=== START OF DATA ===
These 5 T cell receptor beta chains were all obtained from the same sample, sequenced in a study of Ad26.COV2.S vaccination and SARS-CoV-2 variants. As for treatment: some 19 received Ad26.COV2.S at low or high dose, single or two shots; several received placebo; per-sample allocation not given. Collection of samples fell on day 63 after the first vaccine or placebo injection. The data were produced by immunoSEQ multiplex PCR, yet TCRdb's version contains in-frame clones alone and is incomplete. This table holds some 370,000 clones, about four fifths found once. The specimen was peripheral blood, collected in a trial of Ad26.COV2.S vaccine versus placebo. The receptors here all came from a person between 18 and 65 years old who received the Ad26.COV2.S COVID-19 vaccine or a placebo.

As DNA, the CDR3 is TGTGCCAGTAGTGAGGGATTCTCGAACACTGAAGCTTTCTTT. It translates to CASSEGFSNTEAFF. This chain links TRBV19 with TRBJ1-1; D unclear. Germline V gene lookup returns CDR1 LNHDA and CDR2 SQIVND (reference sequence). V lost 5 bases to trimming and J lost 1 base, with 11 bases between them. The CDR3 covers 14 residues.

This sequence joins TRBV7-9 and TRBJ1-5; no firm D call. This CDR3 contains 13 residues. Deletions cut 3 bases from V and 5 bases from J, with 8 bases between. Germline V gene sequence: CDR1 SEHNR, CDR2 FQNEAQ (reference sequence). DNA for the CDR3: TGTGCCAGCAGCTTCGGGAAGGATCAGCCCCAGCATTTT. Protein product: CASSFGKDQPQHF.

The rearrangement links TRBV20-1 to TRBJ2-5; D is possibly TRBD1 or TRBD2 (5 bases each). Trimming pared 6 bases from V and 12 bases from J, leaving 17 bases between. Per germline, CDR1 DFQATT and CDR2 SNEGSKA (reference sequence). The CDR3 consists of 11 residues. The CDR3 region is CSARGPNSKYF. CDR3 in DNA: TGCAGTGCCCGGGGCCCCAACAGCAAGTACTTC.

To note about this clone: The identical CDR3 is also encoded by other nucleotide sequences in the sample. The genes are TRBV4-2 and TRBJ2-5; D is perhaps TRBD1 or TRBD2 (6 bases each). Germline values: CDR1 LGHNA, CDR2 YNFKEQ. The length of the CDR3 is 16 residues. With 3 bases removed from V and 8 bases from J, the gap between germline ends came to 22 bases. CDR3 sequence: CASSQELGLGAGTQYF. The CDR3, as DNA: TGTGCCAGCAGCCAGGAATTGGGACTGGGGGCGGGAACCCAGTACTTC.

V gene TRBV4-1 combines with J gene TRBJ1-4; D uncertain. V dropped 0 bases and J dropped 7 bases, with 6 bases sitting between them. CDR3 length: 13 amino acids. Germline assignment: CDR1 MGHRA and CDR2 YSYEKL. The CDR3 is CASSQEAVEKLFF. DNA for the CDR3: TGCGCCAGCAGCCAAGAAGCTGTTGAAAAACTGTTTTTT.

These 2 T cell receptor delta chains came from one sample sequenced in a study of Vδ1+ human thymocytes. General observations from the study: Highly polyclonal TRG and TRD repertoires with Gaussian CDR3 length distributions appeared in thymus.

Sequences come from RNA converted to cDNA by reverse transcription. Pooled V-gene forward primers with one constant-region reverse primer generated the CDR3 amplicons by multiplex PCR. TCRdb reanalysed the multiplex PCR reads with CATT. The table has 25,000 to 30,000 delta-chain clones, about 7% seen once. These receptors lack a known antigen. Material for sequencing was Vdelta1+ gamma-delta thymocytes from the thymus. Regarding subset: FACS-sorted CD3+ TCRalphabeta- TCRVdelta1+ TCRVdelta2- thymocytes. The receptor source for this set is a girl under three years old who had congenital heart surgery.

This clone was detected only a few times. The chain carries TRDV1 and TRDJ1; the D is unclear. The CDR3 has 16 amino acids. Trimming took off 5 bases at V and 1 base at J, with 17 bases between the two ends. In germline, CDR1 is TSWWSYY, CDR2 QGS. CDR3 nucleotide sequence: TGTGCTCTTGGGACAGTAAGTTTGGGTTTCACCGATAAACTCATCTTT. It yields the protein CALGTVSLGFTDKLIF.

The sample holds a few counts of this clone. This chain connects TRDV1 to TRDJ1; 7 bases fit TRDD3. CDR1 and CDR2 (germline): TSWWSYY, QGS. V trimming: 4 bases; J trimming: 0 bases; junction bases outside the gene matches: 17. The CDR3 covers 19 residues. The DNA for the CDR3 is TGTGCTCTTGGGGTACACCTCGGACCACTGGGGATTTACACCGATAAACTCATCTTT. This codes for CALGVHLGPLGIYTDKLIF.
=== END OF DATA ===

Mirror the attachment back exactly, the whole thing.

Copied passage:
These 5 T cell receptor beta chains were all obtained from the same sample, sequenced in a study of Ad26.COV2.S vaccination and SARS-CoV-2 variants. As for treatment: some 19 received Ad26.COV2.S at low or high dose, single or two shots; several received placebo; per-sample allocation not given. Collection of samples fell on day 63 after the first vaccine or placebo injection. The data were produced by immunoSEQ multiplex PCR, yet TCRdb's version contains in-frame clones alone and is incomplete. This table holds some 370,000 clones, about four fifths found once. The specimen was peripheral blood, collected in a trial of Ad26.COV2.S vaccine versus placebo. The receptors here all came from a person between 18 and 65 years old who received the Ad26.COV2.S COVID-19 vaccine or a placebo.

As DNA, the CDR3 is TGTGCCAGTAGTGAGGGATTCTCGAACACTGAAGCTTTCTTT. It translates to CASSEGFSNTEAFF. This chain links TRBV19 with TRBJ1-1; D unclear. Germline V gene lookup returns CDR1 LNHDA and CDR2 SQIVND (reference sequence). V lost 5 bases to trimming and J lost 1 base, with 11 bases between them. The CDR3 covers 14 residues.

This sequence joins TRBV7-9 and TRBJ1-5; no firm D call. This CDR3 contains 13 residues. Deletions cut 3 bases from V and 5 bases from J, with 8 bases between. Germline V gene sequence: CDR1 SEHNR, CDR2 FQNEAQ (reference sequence). DNA for the CDR3: TGTGCCAGCAGCTTCGGGAAGGATCAGCCCCAGCATTTT. Protein product: CASSFGKDQPQHF.

The rearrangement links TRBV20-1 to TRBJ2-5; D is possibly TRBD1 or TRBD2 (5 bases each). Trimming pared 6 bases from V and 12 bases from J, leaving 17 bases between. Per germline, CDR1 DFQATT and CDR2 SNEGSKA (reference sequence). The CDR3 consists of 11 residues. The CDR3 region is CSARGPNSKYF. CDR3 in DNA: TGCAGTGCCCGGGGCCCCAACAGCAAGTACTTC.

To note about this clone: The identical CDR3 is also encoded by other nucleotide sequences in the sample. The genes are TRBV4-2 and TRBJ2-5; D is perhaps TRBD1 or TRBD2 (6 bases each). Germline values: CDR1 LGHNA, CDR2 YNFKEQ. The length of the CDR3 is 16 residues. With 3 bases removed from V and 8 bases from J, the gap between germline ends came to 22 bases. CDR3 sequence: CASSQELGLGAGTQYF. The CDR3, as DNA: TGTGCCAGCAGCCAGGAATTGGGACTGGGGGCGGGAACCCAGTACTTC.

V gene TRBV4-1 combines with J gene TRBJ1-4; D uncertain. V dropped 0 bases and J dropped 7 bases, with 6 bases sitting between them. CDR3 length: 13 amino acids. Germline assignment: CDR1 MGHRA and CDR2 YSYEKL. The CDR3 is CASSQEAVEKLFF. DNA for the CDR3: TGCGCCAGCAGCCAAGAAGCTGTTGAAAAACTGTTTTTT.

These 2 T cell receptor delta chains came from one sample sequenced in a study of Vδ1+ human thymocytes. General observations from the study: Highly polyclonal TRG and TRD repertoires with Gaussian CDR3 length distributions appeared in thymus.

Sequences come from RNA converted to cDNA by reverse transcription. Pooled V-gene forward primers with one constant-region reverse primer generated the CDR3 amplicons by multiplex PCR. TCRdb reanalysed the multiplex PCR reads with CATT. The table has 25,000 to 30,000 delta-chain clones, about 7% seen once. These receptors lack a known antigen. Material for sequencing was Vdelta1+ gamma-delta thymocytes from the thymus. Regarding subset: FACS-sorted CD3+ TCRalphabeta- TCRVdelta1+ TCRVdelta2- thymocytes. The receptor source for this set is a girl under three years old who had congenital heart surgery.

This clone was detected only a few times. The chain carries TRDV1 and TRDJ1; the D is unclear. The CDR3 has 16 amino acids. Trimming took off 5 bases at V and 1 base at J, with 17 bases between the two ends. In germline, CDR1 is TSWWSYY, CDR2 QGS. CDR3 nucleotide sequence: TGTGCTCTTGGGACAGTAAGTTTGGGTTTCACCGATAAACTCATCTTT. It yields the protein CALGTVSLGFTDKLIF.

The sample holds a few counts of this clone. This chain connects TRDV1 to TRDJ1; 7 bases fit TRDD3. CDR1 and CDR2 (germline): TSWWSYY, QGS. V trimming: 4 bases; J trimming: 0 bases; junction bases outside the gene matches: 17. The CDR3 covers 19 residues. The DNA for the CDR3 is TGTGCTCTTGGGGTACACCTCGGACCACTGGGGATTTACACCGATAAACTCATCTTT. This codes for CALGVHLGPLGIYTDKLIF.